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Cope's excuse, involving the expected visit of a relative, may not have been altogether sincere, but it received, within a week or so, the substantial backing of actuality: a relative came. She was an aunt,--his father's sister,--and she came at the suggestion of a concerned landlady. This person, made anxious by a languid young man who had begged off from his classes and who was likely to need more attention than her scanty margin of leisure could grant, had even suggested a hospital while yet it was easy for him to reach one. Though Cope meant to leave her soon, it did not suit him to leave her quite as soon as this; and so Aunt Harriet came in from Freeford to look the situation over and to lend a hand if need be. She spent two nights in a vacant chamber at transient rates; was grudgingly allowed to prepare his "slops," as he called them, in the kitchen; and had time to satisfy herself that, after all, nothing very serious was the matter.
Randolph did not meet this relative, but he heard about her; and her coming, as a sort of family representative, helped him still further in his picture of the res angusta of a small-town household: a father held closely to office or warehouse--his own or some one else's; a sister confined to her school-room; a mother who found the demands of the domestic routine too exacting even to allow a three-hour trip to town; and a brother--Randolph added this figure quite gratuitously out of an active imagination and a determined desire not to put any of the circle to the test of a personal encounter--and a brother who was perhaps off somewhere "on the road."
The one who met Aunt Harriet was Medora Phillips, and the meeting was brief. Medora had heard from Amy Leffingwell of Cope's absence from his class-room. She herself became concerned; she felt more or less responsible and possibly a bit conscience-stricken. "Next time," she said, "I shall try to have the ventilation right; and I think that, after this, I shall keep to birch beer."
Medora called up Amy at the music-school, one afternoon, at about four. She assumed that the day's work was over, told Amy she was "going around" to see Bertram Cope, and asked her to go with her. "You may act as my chaperon," she said; "for who knows where or how I shall find him?"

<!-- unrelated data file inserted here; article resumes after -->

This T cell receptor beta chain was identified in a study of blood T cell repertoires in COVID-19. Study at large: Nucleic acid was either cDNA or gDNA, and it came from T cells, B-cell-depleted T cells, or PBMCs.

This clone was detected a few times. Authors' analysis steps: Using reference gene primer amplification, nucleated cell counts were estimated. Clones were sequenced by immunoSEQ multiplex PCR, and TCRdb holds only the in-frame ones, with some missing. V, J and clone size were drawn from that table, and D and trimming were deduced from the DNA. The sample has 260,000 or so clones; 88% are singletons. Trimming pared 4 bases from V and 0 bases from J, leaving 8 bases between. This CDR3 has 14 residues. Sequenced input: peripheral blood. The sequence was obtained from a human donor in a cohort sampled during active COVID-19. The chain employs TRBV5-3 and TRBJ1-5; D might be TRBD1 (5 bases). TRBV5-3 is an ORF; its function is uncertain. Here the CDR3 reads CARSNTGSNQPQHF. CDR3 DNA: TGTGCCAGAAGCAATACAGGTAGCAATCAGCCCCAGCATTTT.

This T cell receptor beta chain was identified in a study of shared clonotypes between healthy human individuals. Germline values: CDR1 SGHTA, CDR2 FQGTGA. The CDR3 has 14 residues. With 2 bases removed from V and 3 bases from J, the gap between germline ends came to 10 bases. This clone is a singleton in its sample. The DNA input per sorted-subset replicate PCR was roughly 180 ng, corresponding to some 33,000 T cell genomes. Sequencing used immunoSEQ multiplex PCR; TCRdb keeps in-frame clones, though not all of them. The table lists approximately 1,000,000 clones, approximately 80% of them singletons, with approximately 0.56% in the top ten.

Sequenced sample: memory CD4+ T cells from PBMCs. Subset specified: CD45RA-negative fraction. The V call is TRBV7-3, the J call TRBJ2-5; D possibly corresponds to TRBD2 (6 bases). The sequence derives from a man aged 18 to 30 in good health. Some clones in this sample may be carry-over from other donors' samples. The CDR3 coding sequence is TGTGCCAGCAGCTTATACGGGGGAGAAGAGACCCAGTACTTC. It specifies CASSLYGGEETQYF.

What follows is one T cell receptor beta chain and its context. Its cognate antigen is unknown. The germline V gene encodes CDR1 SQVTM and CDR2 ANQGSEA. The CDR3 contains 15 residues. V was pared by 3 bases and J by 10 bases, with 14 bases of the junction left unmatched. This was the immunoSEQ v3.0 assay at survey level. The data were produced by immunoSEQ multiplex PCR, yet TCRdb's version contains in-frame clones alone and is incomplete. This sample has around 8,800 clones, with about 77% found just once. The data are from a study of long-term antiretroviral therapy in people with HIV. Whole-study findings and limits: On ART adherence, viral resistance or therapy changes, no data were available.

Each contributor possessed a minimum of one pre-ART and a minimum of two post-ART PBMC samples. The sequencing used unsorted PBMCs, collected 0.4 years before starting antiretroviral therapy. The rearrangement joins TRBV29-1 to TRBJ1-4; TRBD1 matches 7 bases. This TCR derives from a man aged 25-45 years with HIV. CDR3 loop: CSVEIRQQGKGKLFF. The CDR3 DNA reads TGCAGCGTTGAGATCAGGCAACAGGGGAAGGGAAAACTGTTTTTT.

As they neared the house a colored man came out, carrying a small trunk to a mud-bespattered surrey. "What! is he going?" said Medora, with a start. "Well, anyway, we're in time to say good-bye." Then, "What's the matter, Jasper?" she asked, having now recognized the driver and his conveyance.
"Got a lady who's gettin' away on the four forty-three."
"Oh!" said Medora, with a gasp of reassurance.
Cope's aunt said good-bye to him up stairs and was now putting on her gloves in the lower hall, in the company of the landlady. Medora appraised the visitor as a semi-rustic person--one of some substance and standing in her own community; marriage, perhaps, had provided her with means and leisure. She had been willing to subordinate herself to a university town apprehended as a social organism, and she now seemed inclined to accept with docility any observations made by a confident urbanite with a fair degree of verve.
"These young men," said Medora dashingly, "are too careless and proud."
"Proud?" asked the other. She felt clearly enough that her nephew had been careless; but pride is not often acknowledged among the members of an ordinary domestic circle.
"They're all mind," Medora went on, with no lapse of momentum. She knew she must work in brief, broad effects: the surrey was waiting and the train would not delay. "They sometimes forget that their intellectual efforts must rest, after all, on a good sensible physical basis. They mustn't scorn the body."
The departing visitor gave a quick little sigh of relief. The views of this fashionable and forthputting woman were in accord with her own, after all.
"Well, I've told Bert," she said, buttoning her second glove, "that he had better take all his meals in one place and at regular hours. I've told him his health is of just as much account as his students and their studies." She seemed gratified that, on an important point, she had reached unanimity with an influential person who was to remain behind; and she got away without too long delaying the muddy surrey and the ungroomed sorrel.
Medora Phillips looked after her with a grimace. "Think of calling him 'Bert'!"
Cope, when advised, came down in a sort of bathrobe which he made do duty as a dressing-gown. He took the stairs in a rapid run, produced an emphatic smile for the parlor threshold, and put a good measure of energy into his handshakes. "Mighty good of you to call," he said to Mrs. Phillips. "Mighty good of you to call," he said to Amy Leffingwell.
Well, he was on his feet, then. No chance to feel anxiously the brow of a poor boy in bed, or to ask if the window was right or if he wouldn't like a sip of water. Life's little disappointments...!